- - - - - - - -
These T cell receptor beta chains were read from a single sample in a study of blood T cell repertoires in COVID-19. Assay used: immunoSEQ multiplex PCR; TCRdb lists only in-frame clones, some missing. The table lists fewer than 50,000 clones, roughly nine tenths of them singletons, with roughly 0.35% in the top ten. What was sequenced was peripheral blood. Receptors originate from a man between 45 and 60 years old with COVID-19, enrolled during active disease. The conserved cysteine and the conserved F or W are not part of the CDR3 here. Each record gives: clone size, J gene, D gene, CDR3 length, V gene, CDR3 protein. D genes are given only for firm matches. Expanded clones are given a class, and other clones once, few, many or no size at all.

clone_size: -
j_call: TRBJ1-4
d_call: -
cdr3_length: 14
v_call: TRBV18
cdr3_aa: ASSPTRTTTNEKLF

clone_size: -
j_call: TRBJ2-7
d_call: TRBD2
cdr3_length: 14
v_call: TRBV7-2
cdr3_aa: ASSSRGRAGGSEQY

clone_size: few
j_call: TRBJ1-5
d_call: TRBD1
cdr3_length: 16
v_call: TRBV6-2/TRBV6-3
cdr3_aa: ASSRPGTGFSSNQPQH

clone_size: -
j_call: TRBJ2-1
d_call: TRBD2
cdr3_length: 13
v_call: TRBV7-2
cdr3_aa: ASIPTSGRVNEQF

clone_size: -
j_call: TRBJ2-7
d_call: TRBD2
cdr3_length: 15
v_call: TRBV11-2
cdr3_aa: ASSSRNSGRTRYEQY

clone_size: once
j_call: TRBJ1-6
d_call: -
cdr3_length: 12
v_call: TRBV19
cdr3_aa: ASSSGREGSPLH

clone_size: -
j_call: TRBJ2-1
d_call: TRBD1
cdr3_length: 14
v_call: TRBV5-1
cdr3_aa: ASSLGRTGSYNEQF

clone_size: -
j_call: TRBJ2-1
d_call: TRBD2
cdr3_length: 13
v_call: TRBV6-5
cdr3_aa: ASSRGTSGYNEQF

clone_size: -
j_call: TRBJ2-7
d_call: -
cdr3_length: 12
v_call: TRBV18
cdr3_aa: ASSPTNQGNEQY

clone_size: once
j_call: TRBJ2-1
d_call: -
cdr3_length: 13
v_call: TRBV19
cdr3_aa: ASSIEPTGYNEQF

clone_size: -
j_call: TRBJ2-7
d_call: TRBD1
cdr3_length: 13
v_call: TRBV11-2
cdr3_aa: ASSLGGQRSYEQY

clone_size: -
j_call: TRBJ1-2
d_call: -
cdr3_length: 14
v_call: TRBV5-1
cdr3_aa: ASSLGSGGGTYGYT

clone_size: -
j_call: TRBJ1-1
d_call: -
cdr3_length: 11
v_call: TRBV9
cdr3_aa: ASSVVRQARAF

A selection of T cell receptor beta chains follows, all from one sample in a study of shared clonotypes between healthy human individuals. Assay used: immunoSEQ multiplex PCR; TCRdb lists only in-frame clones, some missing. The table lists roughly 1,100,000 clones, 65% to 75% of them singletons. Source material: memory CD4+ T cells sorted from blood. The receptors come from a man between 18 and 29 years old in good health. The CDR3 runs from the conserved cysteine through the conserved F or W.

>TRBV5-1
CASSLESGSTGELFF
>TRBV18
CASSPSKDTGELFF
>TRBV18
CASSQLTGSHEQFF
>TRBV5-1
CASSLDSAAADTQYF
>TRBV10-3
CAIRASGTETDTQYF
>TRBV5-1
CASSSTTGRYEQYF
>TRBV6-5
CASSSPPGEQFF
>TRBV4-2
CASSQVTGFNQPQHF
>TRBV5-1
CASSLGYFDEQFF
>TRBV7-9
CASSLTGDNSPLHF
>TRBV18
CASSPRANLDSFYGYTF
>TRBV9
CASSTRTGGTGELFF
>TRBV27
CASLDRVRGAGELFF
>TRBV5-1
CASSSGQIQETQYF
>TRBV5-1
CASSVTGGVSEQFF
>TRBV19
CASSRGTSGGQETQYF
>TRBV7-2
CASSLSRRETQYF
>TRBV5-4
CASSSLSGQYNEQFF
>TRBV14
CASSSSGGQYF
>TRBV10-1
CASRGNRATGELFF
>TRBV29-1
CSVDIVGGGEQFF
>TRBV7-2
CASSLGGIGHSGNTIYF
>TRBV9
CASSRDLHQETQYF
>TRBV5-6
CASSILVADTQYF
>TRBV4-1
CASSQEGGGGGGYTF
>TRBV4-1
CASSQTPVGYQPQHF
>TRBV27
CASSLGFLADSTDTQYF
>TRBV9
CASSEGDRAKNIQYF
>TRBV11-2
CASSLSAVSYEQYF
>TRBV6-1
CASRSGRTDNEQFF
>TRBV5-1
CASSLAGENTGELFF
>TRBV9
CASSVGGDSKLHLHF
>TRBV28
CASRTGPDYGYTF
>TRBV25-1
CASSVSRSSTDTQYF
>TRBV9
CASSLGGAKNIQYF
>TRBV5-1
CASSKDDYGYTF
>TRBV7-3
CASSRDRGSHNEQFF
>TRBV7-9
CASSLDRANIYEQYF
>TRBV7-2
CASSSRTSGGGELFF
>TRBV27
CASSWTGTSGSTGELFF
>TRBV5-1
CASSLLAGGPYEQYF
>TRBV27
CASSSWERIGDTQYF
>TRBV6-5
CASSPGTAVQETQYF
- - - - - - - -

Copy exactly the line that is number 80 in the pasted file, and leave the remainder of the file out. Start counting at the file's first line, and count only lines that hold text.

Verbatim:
A selection of T cell receptor beta chains follows, all from one sample in a study of shared clonotypes between healthy human individuals. Assay used: immunoSEQ multiplex PCR; TCRdb lists only in-frame clones, some missing. The table lists roughly 1,100,000 clones, 65% to 75% of them singletons. Source material: memory CD4+ T cells sorted from blood. The receptors come from a man between 18 and 29 years old in good health. The CDR3 runs from the conserved cysteine through the conserved F or W.